Like a more medically plausible version of Wade Wilson from Deadpool, the teenage antihero in Jumpman suffers from a rare genetic condition that makes him insensitive to pain. This makes him not only potentially dangerous but also eminently exploitable, as youthful Russian auteur Ivan I. Tverdovskiy suggests by using congenital analgesia as a metaphor for his homeland’s current sickness under Vladimir Putin’s crooked cronyism regime. Inspired by real events, this noirish thriller grew out of a marathon ongoing documentary project that Tverdovskiy is making about the Russian police.
World premiered last week at the Karlovy Vary festival, where it won a special jury commendation, Jumpman is bleaker in tone and more conventional in style than Tverdovskiy’s surreal 2016 black comedy, Zoology, which enjoyed a prize-winning festival run followed by international theatrical bookings. This Russian-British-Irish-French co-production is guilty of heavy-handed social critique in places, but generally satisfying overall, with a tense crime-thriller plot that could boost its commercial prospects. Further festival interest is assured based on its timely political subtext and Tverdovskiy’s track record.
Crime and no punishment in Putin’s rotten Russia.
Jumpman opens in the style of a dark fairy tale, with a car speeding toward a remote orphanage through nocturnal woodland. The orphanage is fitted with a wall hatch for depositing unwanted babies, a lurid plot detail which, shockingly, is rooted in reality. Fast-forward 16 years and the baby has grown up into gangly teenager Denis (Denis Vlasenko), still resident at the orphanage, where his resistance to pain has made him the semi-willing focus of sadistic torture games.
After living with abandonment issues all his life, Denis craves love and attention, which seem to finally be on offer when his loose-cannon mother, Oksana (Anna Slyu), returns to illegally spring him from the orphanage. Once her long-lost son is ensconced in her apartment, the scantily clad Oksana forms an uncomfortably flirtatious bond with him, one that borders on incestuous intimacy. There are lurid echoes here of vintage Jim Thompson, the much-filmed author of hard-boiled crime classics like The Grifters and The Getaway.
But Oksana’s underlying agenda is more mundanely sinister, cynically recruiting her emotionally needy son to work as a “jumpman” for her crooked circle of accomplices. Their scam hinges on Denis deliberately causing traffic accidents by throwing himself in front of moving cars, where he may suffer minor injury but feels no pain. Oksana’s corrupt police contacts then pressure the drivers to pay substantial blackmail money to avoid legal action. If they refuse, a whole team of unscrupulous ambulance drivers, medics, lawyers and judges then move into action to stage rigged court trials, where Denis serves as star witness. Rewards are juicy all around, with cash payments and career promotions. But, as with all film noir plots, treachery and venality eventually bring this rotten house of cards crashing down.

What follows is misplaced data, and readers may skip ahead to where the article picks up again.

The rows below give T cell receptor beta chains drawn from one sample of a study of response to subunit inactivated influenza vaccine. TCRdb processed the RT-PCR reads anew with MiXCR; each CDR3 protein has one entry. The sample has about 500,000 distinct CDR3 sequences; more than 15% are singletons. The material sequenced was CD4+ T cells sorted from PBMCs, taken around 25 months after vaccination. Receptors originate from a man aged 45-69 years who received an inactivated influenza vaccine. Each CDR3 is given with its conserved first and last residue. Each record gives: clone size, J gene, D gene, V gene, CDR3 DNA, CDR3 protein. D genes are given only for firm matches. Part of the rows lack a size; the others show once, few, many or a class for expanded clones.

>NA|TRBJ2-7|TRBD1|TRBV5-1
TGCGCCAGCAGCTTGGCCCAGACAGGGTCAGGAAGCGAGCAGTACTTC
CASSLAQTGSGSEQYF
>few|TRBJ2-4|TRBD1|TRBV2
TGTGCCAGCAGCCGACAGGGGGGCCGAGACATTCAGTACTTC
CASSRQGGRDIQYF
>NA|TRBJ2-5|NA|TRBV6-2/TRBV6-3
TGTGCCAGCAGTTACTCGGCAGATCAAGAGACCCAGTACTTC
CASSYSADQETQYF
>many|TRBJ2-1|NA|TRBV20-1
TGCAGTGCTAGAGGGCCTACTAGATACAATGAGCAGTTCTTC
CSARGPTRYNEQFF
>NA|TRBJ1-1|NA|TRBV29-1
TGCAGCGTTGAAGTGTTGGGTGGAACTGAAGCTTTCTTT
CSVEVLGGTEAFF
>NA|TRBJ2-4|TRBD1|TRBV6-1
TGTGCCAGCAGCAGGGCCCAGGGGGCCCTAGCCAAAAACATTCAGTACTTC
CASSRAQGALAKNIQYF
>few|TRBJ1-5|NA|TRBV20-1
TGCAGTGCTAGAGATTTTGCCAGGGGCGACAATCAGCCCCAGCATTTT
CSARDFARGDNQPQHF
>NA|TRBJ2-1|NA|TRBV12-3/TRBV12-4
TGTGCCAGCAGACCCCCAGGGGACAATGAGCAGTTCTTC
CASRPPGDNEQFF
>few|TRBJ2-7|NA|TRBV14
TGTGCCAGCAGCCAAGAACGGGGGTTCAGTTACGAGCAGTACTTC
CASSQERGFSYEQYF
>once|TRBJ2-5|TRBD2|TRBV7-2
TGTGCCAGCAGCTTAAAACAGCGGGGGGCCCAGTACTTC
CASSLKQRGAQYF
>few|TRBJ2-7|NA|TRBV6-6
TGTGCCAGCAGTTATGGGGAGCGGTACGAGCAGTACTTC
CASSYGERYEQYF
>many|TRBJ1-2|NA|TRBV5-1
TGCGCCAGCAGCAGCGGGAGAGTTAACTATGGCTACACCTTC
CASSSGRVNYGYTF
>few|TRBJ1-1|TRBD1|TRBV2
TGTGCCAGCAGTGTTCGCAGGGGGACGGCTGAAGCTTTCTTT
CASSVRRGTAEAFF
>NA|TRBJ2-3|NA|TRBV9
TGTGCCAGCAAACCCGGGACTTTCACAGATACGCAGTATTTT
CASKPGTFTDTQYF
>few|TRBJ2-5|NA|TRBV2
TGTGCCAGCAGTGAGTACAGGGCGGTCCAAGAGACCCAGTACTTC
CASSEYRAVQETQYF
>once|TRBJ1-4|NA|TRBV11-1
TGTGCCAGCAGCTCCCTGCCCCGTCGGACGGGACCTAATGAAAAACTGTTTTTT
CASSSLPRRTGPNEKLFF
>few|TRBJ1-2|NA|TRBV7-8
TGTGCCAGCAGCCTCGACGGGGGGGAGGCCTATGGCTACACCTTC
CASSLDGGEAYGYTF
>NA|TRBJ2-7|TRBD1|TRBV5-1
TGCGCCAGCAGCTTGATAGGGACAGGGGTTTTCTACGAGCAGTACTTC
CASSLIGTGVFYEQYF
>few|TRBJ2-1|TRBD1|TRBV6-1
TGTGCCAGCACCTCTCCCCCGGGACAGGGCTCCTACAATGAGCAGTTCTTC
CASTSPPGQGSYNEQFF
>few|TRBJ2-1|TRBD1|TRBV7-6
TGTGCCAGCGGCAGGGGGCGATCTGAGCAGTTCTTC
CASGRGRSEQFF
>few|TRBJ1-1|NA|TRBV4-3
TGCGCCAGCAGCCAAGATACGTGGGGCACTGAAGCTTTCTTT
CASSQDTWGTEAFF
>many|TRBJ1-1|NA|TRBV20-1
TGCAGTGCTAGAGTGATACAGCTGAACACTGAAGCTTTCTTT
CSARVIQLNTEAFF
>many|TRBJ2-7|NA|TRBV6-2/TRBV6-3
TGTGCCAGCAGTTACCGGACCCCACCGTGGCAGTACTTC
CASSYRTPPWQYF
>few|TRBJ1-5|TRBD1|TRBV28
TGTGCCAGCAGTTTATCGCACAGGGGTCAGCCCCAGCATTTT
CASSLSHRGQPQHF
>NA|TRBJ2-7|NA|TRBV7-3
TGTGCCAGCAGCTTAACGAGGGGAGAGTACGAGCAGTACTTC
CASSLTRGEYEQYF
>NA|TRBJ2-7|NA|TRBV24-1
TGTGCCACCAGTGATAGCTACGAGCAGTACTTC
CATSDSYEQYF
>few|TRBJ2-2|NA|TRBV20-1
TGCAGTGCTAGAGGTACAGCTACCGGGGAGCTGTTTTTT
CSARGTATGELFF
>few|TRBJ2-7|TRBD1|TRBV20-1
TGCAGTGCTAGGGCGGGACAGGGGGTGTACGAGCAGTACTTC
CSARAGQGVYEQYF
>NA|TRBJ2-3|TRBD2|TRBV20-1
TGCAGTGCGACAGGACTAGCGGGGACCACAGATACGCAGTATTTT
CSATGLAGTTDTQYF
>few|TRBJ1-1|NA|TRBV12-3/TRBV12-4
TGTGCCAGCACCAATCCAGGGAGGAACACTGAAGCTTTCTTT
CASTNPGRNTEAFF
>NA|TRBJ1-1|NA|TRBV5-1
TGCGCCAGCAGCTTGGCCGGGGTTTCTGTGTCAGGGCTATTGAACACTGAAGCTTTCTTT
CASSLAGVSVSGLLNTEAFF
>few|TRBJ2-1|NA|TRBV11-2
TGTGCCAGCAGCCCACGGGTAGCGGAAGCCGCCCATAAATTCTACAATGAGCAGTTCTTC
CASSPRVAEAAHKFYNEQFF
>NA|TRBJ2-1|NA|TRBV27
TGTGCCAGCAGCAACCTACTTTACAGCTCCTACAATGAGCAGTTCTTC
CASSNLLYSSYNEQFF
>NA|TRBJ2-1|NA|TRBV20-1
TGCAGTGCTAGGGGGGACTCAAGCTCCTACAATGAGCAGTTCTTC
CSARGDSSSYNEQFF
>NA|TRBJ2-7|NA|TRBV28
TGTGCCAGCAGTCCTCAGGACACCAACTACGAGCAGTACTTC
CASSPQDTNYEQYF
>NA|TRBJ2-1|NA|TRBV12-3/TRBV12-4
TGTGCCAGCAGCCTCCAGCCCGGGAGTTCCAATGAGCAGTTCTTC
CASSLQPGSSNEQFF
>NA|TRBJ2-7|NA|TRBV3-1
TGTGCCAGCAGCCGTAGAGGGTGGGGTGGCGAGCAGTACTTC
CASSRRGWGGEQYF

Tverdovskiy describes Jumpman as a “fable” specifically pitched at younger Russians who have only ever known Putin as their leader. Domestic audiences will more keenly appreciate the local nuances, but the screenplay feels too baldly allegorical at times, bluntly hammering home its harsh message: “There are those who jump, and those who make others jump.” The protagonists often feel more like giant chess pieces than flesh-and-blood players, while the spare dialogue leaves little breathing room for the cast to flesh out their characters. Tverdovskiy seems to be trying to make a deluxe thriller on a small-scale indie budget, which ultimately softens the impact of his sweeping state-of-the-nation satire.
That said, 20-year-old screen novice Vlasenko radiates embryonic star quality, all unschooled innocence and puppyish energy. The film also has a strong look, with cinematographer Denis Alarcon Ramirez conjuring up a glossy nocturama of glitzy late-night bars and rain-slicked city streets using both shaky handheld camera and more classically composed, deep-shadowed, noir-friendly shots. Jumpman is not a giant leap for Russian cinema, but it is a noteworthy addition to the growing canon of works responding to Putin’s regime with smart, sassy attitude.
Production companies: New People Film Company, Film and Music Entertainment, Tremora, Arizona Productions
Cast: Denis Vlasenko, Anna Slyu, Danil Steklov, Pavel Chinarev, Vilma Kutaviciute
Director, screenwriter: Ivan I. Tverdovskiy
Cinematographer: Denis Alarcon Ramirez
Editor: Ivan I. Tverdovskiy
Music: Kirill Richter
Venue: Karlovy Vary International Film Festival
Sales company: New Europe Film Sales